Ondřej Flídr

Almost everyone who runs an online project has probably experienced it: an SMS or automated call from monitoring that something is not working. Your beloved project is ailing and needs your attention.

It doesn’t even have to be a catastrophe like a data centre fire or an earthquake – even a burst pipe in a building, an admin error on a network in India or an unprofessional user intervention can disable systems.

At vshosting~ we do everything we can to prevent such situations – read more about this in our article about our uncompromising security. Nevertheless, not all risk factors and realities are within our control and the occurrence of sudden situations cannot be excluded. The scenario is always the same. Suddenly, without any warning, everything goes out and the monitoring lights up red. Nothing works. And now what?

You can complain, grumble, panic… or activate your disaster recovery plans. Scenarios you’ve written down in times of calm in case something goes very, very wrong. Documents you hoped you’d never have to read.

What disaster recovery plans are and what they should look like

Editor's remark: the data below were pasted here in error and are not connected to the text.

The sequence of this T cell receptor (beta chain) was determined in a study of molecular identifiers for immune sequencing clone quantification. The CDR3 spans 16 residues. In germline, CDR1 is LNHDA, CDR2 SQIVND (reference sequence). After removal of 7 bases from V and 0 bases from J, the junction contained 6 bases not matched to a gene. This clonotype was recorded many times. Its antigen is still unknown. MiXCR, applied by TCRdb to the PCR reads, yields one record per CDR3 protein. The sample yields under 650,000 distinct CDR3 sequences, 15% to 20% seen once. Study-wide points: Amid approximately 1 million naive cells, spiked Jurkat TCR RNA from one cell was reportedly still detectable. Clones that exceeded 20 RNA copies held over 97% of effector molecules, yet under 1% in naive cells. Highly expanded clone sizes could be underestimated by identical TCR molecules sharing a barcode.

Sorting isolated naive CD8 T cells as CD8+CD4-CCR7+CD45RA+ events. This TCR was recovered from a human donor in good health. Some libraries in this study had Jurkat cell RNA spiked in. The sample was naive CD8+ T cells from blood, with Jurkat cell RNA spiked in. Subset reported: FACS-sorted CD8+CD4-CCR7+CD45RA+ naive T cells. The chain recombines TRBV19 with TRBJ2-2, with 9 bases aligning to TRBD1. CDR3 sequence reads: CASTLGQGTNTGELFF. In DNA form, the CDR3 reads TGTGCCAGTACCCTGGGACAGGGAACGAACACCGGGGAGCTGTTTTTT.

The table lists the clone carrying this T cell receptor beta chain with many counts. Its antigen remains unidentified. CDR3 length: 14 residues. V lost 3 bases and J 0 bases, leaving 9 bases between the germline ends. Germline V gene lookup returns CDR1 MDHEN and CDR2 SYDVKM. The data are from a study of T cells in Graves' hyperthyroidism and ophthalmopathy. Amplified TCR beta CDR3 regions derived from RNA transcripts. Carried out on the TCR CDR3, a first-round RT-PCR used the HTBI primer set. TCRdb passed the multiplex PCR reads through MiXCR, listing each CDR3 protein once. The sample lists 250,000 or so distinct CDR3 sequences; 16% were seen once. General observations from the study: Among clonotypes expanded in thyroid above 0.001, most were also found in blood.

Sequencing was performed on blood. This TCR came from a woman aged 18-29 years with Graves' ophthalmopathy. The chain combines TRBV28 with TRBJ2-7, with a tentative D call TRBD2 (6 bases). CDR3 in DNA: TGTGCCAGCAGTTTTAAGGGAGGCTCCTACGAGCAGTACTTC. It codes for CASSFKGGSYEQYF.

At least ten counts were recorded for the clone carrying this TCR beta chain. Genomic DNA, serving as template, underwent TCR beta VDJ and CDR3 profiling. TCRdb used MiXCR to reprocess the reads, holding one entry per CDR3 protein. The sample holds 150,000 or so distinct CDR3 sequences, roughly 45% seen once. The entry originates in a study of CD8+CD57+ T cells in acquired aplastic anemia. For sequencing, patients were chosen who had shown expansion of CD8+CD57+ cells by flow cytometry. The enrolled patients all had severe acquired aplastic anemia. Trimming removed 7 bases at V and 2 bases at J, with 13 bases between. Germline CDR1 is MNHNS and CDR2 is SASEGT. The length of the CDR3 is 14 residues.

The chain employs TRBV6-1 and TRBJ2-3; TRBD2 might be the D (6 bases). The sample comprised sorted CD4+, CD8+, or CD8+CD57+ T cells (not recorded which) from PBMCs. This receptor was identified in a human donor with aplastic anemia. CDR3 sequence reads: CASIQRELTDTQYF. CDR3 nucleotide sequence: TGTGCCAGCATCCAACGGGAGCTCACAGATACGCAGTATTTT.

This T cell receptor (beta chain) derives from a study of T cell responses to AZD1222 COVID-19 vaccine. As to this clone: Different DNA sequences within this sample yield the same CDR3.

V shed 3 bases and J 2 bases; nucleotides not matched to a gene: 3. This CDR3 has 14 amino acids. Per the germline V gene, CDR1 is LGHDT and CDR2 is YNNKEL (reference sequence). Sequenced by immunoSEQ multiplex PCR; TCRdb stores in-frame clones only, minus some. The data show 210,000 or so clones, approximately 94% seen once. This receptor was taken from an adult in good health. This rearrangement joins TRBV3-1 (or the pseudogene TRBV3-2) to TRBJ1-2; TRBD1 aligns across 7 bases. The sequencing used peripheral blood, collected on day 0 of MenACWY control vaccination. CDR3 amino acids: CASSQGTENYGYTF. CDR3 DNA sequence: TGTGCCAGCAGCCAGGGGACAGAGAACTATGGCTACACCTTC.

Disaster recovery plans are documents that clearly describe how to get your project back to working order. They take many forms and cover many possible scenarios. They can be simple lists of crisis credentials or complex procedures that involve actions across multiple departments in the company.

They should always include:

– what needs to be done
– who should do it
– how to do it
– where backups are available
– in what order to upload services
– when to restore which data

It’s a good idea to include login details for crisis accounts so you have them handy. The goal of disaster recovery plans is always to minimize the business impact of the “disaster” and get the project back on its feet as quickly as possible. They must be written clearly and concisely. Because if you have to follow them, it certainly won’t be in times of peace and quiet.

It is common that disaster recovery plans are not purely IT in nature and overlap with other departments in the company. In addition to the technical management of the problem, you also need to maintain contact with customers or provide documentation for the legal department. Therefore, when writing disaster recovery plans, you need to enlist the help of representatives from other departments and consult with them on the individual steps. You need to make sure that the procedures make sense to everyone and that you haven’t forgotten any non-technical impact.

We can base their design on the principles of aviation. If there is a problem on the plane, the procedure is “Aviate, Navigate, Communicate“, i.e. keep the plane in the air, find out where you are and where you can go, and then deal with communication.